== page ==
Nottie’s best kept secret

2010-02-26 00:00

DON’T worry, the pictures attached to this story have not been tweaked, phot-shopped or even stolen.

This is not some far-flung course on the hills of Scotland. Why, it is actually just up the road, and it has already been labelled as one of KwaZulu-Natal’s best kept secrets by those in the know.

I went once out of curiosity last year, and have been bitten by the Gowrie bug ever since.

And yet most of the city doesn’t know that it exists.

Well, this should clear that up, then.

Gowrie Farm Golf Club recently celebrated its second birthday in December, but it has already matured into an excellent test for golfers of all levels.

Guy Smith, a city lawyer and golf enthusiast, designed Gowrie in traditional fashion.

“I wanted to create something different,” Smith says with understatement.

This is truly a gust, and not so much a whiff, of fresh air.

So, instead of forgiving rough and friendly, accesible pin locations, one gets a true test of the game as it was meant to be played.

The rugged pot bunkers that line the fairways and protect the push-up greens will reduce you to tears if you don’t respect them — and I speak from terrible experience.

John Dickson, the number one teaching professional in the country who is based at Durban Country Club, rates Gowrie Farm as one of his top five courses to play — and he has played a fair few.

Gowrie also plays host to an invitational amateur tournament at the start of the year, and some of the country’s most promising stars have raved about the setup.

If you are lucky — or should that be unfortunate — you will play the Nottingham Road layout on a day when the elements are in conflict with one another.

Trust me folks, this is not your everyday hit-and-hope story.

It is highly penal, with rough that looks like it houses more than just a few water rats.

But this is not to say that the course is unplayable. With some of the lushest fairways in the province, and receptive greens, Gowrie is a shot-maker’s dream.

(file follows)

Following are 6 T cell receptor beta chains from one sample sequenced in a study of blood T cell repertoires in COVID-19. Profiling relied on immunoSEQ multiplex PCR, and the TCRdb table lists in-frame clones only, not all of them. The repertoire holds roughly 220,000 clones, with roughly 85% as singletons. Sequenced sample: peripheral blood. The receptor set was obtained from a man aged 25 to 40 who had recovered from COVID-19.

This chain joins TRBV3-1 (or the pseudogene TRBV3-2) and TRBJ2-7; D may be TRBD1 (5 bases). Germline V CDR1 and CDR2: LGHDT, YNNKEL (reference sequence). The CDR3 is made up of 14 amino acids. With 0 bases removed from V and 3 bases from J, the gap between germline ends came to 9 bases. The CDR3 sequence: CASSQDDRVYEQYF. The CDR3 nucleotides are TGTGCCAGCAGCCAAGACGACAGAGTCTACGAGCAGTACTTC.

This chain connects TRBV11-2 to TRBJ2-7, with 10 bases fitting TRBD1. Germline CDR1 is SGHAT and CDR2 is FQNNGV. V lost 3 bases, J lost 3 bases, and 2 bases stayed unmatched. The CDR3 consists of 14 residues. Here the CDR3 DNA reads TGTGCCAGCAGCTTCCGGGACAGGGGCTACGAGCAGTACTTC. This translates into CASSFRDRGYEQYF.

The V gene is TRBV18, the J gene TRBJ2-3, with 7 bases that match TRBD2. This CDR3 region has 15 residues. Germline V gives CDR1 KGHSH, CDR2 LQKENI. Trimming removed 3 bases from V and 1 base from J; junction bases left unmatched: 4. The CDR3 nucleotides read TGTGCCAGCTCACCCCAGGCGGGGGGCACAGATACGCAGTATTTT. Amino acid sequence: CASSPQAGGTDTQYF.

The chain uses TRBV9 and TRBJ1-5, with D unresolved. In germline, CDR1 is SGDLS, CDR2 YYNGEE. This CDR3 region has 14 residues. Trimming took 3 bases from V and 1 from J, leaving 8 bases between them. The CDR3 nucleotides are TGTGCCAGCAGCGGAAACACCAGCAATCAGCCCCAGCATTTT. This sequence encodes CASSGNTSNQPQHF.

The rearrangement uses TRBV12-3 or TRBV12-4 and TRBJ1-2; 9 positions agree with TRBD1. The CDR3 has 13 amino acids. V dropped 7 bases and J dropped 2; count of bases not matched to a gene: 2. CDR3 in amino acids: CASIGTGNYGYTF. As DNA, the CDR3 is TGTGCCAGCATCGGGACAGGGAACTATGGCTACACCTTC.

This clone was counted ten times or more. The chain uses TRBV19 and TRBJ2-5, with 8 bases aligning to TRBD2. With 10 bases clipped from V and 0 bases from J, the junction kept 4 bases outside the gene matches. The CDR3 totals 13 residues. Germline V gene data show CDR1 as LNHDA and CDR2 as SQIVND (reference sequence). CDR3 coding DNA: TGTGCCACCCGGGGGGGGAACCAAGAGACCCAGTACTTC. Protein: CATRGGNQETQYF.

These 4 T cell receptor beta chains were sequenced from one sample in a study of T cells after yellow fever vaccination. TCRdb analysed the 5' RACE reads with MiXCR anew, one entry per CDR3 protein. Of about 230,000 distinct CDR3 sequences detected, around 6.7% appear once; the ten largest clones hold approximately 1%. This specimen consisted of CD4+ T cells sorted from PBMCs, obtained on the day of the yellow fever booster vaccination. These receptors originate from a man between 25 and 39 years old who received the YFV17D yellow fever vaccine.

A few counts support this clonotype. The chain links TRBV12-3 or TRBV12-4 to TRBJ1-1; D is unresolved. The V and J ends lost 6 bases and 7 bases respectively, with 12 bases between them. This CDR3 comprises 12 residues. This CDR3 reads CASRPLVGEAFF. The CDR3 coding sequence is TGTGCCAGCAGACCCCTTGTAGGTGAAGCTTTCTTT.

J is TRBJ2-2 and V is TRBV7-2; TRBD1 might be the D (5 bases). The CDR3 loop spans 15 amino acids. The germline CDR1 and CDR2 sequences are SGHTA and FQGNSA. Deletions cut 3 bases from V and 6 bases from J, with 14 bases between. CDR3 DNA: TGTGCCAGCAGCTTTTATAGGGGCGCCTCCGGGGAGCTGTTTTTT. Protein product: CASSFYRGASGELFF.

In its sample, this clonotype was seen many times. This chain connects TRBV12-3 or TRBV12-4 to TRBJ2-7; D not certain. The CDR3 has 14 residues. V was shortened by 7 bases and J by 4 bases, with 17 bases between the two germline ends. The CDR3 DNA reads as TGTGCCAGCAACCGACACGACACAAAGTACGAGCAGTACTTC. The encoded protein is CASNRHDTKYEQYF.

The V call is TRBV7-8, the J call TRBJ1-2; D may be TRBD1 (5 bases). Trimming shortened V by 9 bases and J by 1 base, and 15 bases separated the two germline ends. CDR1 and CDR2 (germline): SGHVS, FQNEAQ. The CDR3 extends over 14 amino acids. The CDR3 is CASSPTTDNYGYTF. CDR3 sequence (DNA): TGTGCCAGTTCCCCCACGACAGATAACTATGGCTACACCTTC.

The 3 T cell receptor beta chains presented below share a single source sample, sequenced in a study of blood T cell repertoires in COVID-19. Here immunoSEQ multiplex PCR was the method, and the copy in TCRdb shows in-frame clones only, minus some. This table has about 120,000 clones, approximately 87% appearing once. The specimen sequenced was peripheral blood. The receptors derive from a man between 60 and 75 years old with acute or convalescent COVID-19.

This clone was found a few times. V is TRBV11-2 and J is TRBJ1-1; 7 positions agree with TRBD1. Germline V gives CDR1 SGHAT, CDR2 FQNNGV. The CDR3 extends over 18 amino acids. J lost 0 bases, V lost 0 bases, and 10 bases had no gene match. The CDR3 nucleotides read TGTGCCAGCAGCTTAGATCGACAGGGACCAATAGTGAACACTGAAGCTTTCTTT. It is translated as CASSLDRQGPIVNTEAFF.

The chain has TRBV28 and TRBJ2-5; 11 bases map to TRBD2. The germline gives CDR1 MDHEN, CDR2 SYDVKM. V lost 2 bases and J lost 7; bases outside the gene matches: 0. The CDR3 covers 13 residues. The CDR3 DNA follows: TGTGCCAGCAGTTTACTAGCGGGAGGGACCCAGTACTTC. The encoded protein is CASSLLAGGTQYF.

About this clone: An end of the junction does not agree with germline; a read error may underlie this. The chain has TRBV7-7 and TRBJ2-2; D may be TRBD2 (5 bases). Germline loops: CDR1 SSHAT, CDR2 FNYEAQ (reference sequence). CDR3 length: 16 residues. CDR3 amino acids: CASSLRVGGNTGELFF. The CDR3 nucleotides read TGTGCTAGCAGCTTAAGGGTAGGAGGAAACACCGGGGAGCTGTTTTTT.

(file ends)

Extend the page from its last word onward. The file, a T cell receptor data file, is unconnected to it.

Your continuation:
It is, in my humble opinion, one of the most consistently well-maintained layouts around, with the seasons making no dent to its Sunday-best appearance.

But there is more to the Gowrie tale than just a fantastic nine-hole course.

Smith is trying to build a legacy up Notties­ way and he is using golf as the main driving tool.

Forever it seems, golf has always been regarded as the game of the elite.

Only recently, with the changing of the guard, have we seen a wider spread of the country populating the fairways around the country.

“I must be honest, when I was younger, we never mixed with other races,” Smith laments.

“That was just the way things were, and to be honest with you I am still learning how to socialise with other races.

“But I think that this great game can help this transformation, because a lot of the rules and regulations on the course can be integrated into society,” he says.

He cites etiquette and gentlemanly behaviour as just two aspects, but one can see what he means.

A lot of golf’s traditions are designed with fair play and honesty in mind, traits which would not go amiss in everyday life.

Smith’s plans include introducing the game to those who take an interest within the Nottingham Road area, but that does not merely pertain to just playing.

We are launching a green-keepers’ programme here, and the plan is to breed the next generation of curators,” he explains.

Certainly, the gap is closing between different cultures when it comes to integration.

Smith, a sports nut, says that he is at odds with the quota system used in the country’s flagship codes.

“I think there is a better way to get the result that they are trying to create.

“For example, golf is new to a lot of people. But there will be those who come from nowhere, pick up a club and find the hunger to learn and get really good at it. Those are the guys we should be focusing on, instead of trying to force a new sport among the masses.

“I don’t think that is the way to do it.”

Golf is also an expensive hobby, and Smith has acknowledged this.

To this end, he has introduced special member rates for Pietermaritzburg residents in a bid to make the game more attractive.

The golden carrot attached to all the rates — which vary according to age — is free golf for the year.

That’s right.

No green fees.

It is a heck of a deal, and one that should at least convince hackers and hopefuls to drive up even once to soak in the experience.

Believe me, you will not be disappointed­.


Under 26: R2 052 (Incl of VAT)

26 to 32 years: R1 653

Country membership: R3 192




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